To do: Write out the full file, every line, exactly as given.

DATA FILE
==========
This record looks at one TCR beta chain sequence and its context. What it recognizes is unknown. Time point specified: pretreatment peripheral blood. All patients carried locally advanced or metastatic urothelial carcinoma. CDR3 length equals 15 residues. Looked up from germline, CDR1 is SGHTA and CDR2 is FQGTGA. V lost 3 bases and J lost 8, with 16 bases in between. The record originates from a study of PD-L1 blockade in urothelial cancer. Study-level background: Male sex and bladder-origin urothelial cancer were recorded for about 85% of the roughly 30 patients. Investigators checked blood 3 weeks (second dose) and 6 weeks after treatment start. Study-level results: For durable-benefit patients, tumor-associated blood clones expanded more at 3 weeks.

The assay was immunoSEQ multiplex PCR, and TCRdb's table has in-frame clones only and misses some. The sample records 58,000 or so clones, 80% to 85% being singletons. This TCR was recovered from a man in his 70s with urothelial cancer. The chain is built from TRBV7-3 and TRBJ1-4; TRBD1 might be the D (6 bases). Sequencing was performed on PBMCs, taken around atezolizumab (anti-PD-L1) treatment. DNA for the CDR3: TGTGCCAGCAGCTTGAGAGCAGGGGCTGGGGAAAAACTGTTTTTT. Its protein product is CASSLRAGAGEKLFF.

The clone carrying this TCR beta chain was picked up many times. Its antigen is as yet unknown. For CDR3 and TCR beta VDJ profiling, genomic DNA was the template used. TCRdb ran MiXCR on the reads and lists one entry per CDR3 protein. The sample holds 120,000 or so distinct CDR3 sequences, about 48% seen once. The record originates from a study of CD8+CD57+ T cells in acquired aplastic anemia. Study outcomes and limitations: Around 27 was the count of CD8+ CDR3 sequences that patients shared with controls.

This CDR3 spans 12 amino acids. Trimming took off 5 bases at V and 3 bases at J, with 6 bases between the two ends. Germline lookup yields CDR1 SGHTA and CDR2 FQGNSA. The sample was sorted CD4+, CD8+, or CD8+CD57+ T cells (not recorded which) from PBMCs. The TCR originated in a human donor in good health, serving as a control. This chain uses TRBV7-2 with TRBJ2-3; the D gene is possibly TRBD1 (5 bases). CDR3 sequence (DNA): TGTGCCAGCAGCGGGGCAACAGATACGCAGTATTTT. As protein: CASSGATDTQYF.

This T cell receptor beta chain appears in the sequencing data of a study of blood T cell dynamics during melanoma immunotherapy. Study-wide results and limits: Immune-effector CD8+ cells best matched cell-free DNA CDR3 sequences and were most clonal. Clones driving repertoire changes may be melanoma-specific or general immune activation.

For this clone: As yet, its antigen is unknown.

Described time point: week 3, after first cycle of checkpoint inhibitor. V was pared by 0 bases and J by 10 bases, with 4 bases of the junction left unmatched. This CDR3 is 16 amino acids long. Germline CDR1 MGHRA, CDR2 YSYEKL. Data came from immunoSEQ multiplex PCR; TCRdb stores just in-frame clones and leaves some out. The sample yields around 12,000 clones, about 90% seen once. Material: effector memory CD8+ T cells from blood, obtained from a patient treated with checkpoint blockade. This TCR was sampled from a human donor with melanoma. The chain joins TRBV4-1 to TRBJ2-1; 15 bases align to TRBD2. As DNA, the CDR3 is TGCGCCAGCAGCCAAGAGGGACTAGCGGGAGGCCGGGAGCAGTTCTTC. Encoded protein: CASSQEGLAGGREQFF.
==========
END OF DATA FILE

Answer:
This record looks at one TCR beta chain sequence and its context. What it recognizes is unknown. Time point specified: pretreatment peripheral blood. All patients carried locally advanced or metastatic urothelial carcinoma. CDR3 length equals 15 residues. Looked up from germline, CDR1 is SGHTA and CDR2 is FQGTGA. V lost 3 bases and J lost 8, with 16 bases in between. The record originates from a study of PD-L1 blockade in urothelial cancer. Study-level background: Male sex and bladder-origin urothelial cancer were recorded for about 85% of the roughly 30 patients. Investigators checked blood 3 weeks (second dose) and 6 weeks after treatment start. Study-level results: For durable-benefit patients, tumor-associated blood clones expanded more at 3 weeks.

The assay was immunoSEQ multiplex PCR, and TCRdb's table has in-frame clones only and misses some. The sample records 58,000 or so clones, 80% to 85% being singletons. This TCR was recovered from a man in his 70s with urothelial cancer. The chain is built from TRBV7-3 and TRBJ1-4; TRBD1 might be the D (6 bases). Sequencing was performed on PBMCs, taken around atezolizumab (anti-PD-L1) treatment. DNA for the CDR3: TGTGCCAGCAGCTTGAGAGCAGGGGCTGGGGAAAAACTGTTTTTT. Its protein product is CASSLRAGAGEKLFF.

The clone carrying this TCR beta chain was picked up many times. Its antigen is as yet unknown. For CDR3 and TCR beta VDJ profiling, genomic DNA was the template used. TCRdb ran MiXCR on the reads and lists one entry per CDR3 protein. The sample holds 120,000 or so distinct CDR3 sequences, about 48% seen once. The record originates from a study of CD8+CD57+ T cells in acquired aplastic anemia. Study outcomes and limitations: Around 27 was the count of CD8+ CDR3 sequences that patients shared with controls.

This CDR3 spans 12 amino acids. Trimming took off 5 bases at V and 3 bases at J, with 6 bases between the two ends. Germline lookup yields CDR1 SGHTA and CDR2 FQGNSA. The sample was sorted CD4+, CD8+, or CD8+CD57+ T cells (not recorded which) from PBMCs. The TCR originated in a human donor in good health, serving as a control. This chain uses TRBV7-2 with TRBJ2-3; the D gene is possibly TRBD1 (5 bases). CDR3 sequence (DNA): TGTGCCAGCAGCGGGGCAACAGATACGCAGTATTTT. As protein: CASSGATDTQYF.

This T cell receptor beta chain appears in the sequencing data of a study of blood T cell dynamics during melanoma immunotherapy. Study-wide results and limits: Immune-effector CD8+ cells best matched cell-free DNA CDR3 sequences and were most clonal. Clones driving repertoire changes may be melanoma-specific or general immune activation.

For this clone: As yet, its antigen is unknown.

Described time point: week 3, after first cycle of checkpoint inhibitor. V was pared by 0 bases and J by 10 bases, with 4 bases of the junction left unmatched. This CDR3 is 16 amino acids long. Germline CDR1 MGHRA, CDR2 YSYEKL. Data came from immunoSEQ multiplex PCR; TCRdb stores just in-frame clones and leaves some out. The sample yields around 12,000 clones, about 90% seen once. Material: effector memory CD8+ T cells from blood, obtained from a patient treated with checkpoint blockade. This TCR was sampled from a human donor with melanoma. The chain joins TRBV4-1 to TRBJ2-1; 15 bases align to TRBD2. As DNA, the CDR3 is TGCGCCAGCAGCCAAGAGGGACTAGCGGGAGGCCGGGAGCAGTTCTTC. Encoded protein: CASSQEGLAGGREQFF.